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  1. #11
    Bruce Robbins's Avatar
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    If I was starting over in photography again I'd exclusively use Tri X and D76 and and save myself a lot of fannying about and wasted time. If the grain was too big for some 35mm stuff I'd use a Rolleiflex. Simples!

    Mind you, I suppose I'd have nothing to write about on my blog then!

    ~
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  2. #12

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    I certainly agree that in small format Tri-X rated at 200 or 250, light yellow filter, developed in D-76/ID-11 @ 1:1, is classic for general photography/street photos/environmental portraits.

    You can waste so much time trying to make other combinations work.

    XTOL will provide similar contrast, 1/3 increase in shadow detail with a 10% increase in enlargement. XTOL is more environmentally friendly. It will have a longer shelf life than D-76.

    I agree with the last poster....compliment a 35mm with a Rollei TLR if you have a darkroom.
    Last edited by Richard Jepsen; 01-10-2014 at 07:13 AM. Click to view previous post history.
    RJ

  3. #13
    Thomas Bertilsson's Avatar
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    When I first practiced photography in 1988 I ended up using D76 with Tri-X film. My dad helped me develop my first film.

    For some reason I haven't used D76 much over the years, but recently I was given a few bags of it, so I decided to try it. With Tri-X and TMax 400 it has been absolutely wonderful so far. I plan on continuing to use it, due to its broad availability, and for the lovely results. The negatives print like a dream.

    I've even experimented a bit with Thornton's two-bath for dummies, where you use your normal developer, like Xtol or D76, and develop for about two thirds of your normal developing time. Then you follow with a three minute bath in a solution of two heaped tea spoons sodium metaborate in one liter of water. Really great for controlling highlights and obtaining easy to print negatives. You retain most of the original D76 quality, but you 'even out' the tonality of lower and higher contrast frames a little bit.

    Anyway, film and developer choice is an important piece of the equation, but it isn't nearly as important as what you do with it...
    "Often moments come looking for us". - Robert Frank

    "Make good art!" - Neil Gaiman

    "...the heart and mind are the true lens of the camera". - Yousuf Karsh

  4. #14
    Bruce Robbins's Avatar
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    Film and developer certainly have an effect on the end result but I think the differences within materials from the same group are very slight. Any decent 400 ISO film souped in any fine grain developer will be largely indistinguishable from the other possible combinations. Similarly, most 100 ISO films in any accutance developer with tend to look the same. Not exactly the same but with subtleties that probably won't make any difference at the end of the day. However, there is obviously a big difference between a 100 ISO film in a fine grain dev and a 400 ISO film in an accutance dev.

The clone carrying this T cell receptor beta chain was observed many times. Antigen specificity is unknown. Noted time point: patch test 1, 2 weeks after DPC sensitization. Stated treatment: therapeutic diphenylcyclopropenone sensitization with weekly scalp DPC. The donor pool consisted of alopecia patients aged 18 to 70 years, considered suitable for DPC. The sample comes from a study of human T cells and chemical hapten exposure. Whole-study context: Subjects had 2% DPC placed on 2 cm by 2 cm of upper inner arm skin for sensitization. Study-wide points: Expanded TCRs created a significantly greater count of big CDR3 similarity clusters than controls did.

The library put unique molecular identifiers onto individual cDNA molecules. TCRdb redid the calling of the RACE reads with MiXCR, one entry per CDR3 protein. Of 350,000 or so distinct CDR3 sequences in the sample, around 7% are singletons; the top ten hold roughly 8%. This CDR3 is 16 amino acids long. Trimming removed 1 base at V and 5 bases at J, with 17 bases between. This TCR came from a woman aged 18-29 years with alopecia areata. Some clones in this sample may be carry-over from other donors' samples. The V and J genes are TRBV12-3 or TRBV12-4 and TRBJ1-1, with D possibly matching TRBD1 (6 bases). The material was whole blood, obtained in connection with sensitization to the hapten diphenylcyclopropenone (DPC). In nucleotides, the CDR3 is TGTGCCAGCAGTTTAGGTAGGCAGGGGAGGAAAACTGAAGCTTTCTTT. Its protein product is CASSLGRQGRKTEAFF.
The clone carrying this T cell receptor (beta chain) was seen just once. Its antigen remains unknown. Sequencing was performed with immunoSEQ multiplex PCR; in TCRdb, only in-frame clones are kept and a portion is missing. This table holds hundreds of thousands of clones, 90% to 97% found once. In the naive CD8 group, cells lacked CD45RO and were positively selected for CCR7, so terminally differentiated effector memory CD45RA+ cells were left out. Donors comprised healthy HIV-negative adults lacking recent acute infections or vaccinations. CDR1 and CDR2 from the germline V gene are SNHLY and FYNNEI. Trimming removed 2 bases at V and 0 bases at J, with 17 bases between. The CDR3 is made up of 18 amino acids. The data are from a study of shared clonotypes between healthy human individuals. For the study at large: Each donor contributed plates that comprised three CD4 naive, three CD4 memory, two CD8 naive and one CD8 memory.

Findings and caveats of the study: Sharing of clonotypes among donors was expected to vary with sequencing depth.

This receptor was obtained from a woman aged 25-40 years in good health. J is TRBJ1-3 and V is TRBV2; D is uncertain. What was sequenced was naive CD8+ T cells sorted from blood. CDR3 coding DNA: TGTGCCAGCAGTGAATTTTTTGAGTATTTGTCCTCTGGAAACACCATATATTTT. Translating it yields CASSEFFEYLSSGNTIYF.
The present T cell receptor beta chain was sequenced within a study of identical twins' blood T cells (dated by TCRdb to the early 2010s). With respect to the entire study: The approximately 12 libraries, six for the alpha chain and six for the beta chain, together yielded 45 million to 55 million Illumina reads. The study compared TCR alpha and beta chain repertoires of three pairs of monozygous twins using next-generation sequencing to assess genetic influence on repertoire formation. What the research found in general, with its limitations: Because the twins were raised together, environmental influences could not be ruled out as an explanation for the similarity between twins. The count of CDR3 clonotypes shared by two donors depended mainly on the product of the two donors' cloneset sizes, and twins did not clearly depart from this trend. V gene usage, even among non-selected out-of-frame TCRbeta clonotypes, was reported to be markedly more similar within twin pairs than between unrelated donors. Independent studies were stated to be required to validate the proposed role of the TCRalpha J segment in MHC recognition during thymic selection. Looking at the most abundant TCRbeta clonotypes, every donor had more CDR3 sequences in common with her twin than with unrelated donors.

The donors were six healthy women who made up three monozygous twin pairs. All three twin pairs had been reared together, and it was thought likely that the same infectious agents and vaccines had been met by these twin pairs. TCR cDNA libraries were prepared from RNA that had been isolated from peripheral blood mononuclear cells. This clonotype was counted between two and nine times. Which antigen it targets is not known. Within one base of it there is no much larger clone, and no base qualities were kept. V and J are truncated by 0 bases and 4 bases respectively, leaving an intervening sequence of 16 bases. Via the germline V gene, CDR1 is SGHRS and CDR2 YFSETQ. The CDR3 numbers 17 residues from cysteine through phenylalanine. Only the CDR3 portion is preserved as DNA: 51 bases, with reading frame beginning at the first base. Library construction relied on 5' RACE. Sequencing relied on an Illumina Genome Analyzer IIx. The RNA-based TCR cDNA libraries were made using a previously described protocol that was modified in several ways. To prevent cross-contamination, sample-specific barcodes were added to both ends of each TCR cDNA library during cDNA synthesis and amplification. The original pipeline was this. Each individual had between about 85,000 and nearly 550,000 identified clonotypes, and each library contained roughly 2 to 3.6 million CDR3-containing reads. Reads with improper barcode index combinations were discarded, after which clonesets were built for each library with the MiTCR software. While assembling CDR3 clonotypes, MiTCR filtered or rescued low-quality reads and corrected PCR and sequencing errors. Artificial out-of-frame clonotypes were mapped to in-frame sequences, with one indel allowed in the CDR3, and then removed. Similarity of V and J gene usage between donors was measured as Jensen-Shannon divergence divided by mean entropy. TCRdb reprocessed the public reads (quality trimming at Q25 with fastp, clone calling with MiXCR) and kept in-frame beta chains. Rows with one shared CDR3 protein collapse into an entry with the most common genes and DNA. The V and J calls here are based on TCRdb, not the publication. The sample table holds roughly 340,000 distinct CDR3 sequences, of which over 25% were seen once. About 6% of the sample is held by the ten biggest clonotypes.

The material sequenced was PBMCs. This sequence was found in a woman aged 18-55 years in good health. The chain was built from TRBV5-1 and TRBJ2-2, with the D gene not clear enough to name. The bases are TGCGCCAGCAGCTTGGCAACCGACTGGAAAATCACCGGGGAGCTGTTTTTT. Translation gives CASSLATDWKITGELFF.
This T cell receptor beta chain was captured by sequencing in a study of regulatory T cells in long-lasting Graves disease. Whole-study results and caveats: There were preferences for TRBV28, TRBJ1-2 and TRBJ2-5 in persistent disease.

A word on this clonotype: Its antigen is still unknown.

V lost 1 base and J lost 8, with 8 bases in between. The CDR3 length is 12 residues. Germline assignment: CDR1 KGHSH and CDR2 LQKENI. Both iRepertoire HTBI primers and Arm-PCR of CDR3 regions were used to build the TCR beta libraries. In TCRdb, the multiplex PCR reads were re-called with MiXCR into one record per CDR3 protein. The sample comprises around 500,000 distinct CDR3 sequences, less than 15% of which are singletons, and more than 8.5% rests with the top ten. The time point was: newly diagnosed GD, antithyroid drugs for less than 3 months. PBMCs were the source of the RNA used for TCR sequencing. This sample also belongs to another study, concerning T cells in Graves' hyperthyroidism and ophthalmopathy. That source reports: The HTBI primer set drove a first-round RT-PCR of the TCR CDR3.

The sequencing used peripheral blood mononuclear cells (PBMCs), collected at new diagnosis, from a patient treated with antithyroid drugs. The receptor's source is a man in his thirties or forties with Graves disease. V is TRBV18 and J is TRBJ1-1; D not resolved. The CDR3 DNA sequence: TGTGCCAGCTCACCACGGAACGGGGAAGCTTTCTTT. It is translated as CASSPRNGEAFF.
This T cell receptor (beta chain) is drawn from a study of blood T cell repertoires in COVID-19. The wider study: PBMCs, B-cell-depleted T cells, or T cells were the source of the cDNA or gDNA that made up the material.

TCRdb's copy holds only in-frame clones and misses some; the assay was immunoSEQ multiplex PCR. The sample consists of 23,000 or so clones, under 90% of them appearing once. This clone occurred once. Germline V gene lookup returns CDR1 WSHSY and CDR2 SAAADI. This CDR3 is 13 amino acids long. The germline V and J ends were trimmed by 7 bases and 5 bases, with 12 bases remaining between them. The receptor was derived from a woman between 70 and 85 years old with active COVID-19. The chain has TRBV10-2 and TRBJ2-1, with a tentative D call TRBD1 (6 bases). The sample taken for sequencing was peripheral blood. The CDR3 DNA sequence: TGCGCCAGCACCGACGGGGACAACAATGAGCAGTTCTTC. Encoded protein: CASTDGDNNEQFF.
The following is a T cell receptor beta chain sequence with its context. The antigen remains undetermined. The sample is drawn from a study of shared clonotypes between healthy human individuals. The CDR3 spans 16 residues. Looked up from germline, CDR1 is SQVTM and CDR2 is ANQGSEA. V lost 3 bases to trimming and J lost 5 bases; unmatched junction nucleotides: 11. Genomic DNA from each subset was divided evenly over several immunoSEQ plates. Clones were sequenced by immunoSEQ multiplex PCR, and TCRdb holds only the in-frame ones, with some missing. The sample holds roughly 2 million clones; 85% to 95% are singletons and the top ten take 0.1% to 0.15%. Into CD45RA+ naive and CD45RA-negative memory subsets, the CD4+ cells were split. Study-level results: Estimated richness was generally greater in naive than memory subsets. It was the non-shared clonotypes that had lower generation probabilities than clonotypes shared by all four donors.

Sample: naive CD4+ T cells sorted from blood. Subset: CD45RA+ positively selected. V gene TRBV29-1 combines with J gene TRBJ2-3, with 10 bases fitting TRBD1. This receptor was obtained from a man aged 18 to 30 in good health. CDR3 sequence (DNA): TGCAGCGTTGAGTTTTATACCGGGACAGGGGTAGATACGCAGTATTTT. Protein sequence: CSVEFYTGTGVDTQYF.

The Online Darkroom
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  5. #15

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    ID11 to ID11+ which was enhanced, did not work, and Ilford went back to original formula ID11.

  6. #16
    Richard Sintchak (rich815)'s Avatar
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    Nice. You simply have D-76 dialed in to what you want and how you expose and develop Tri-X. The other developers are just as capable but your initial experiences were by chance not the results you were after There's no doubt with time and effort you can get them well dialed in and might like them as much or even better for some nuanced reason. I used to dislike HC-110 and wonder how the heck those like Adams used it so successfully. Well in time and with a lot of tweaking, luck, and work I've got it dialed in nicely with a few emulsions and it's now my favorite developer. Second is Rodinal for me, then D-76. I like them all but not for all emulsions or all situations or environments in which I shoot.
    -----------------------

    "Well, my photos are actually much better than they look..."

    Richard S.
    Albany, CA (San Francisco bay area)

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  7. #17

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    Thanks, folks. Now I know not only that ID-11 Plus was discontinued, but why.

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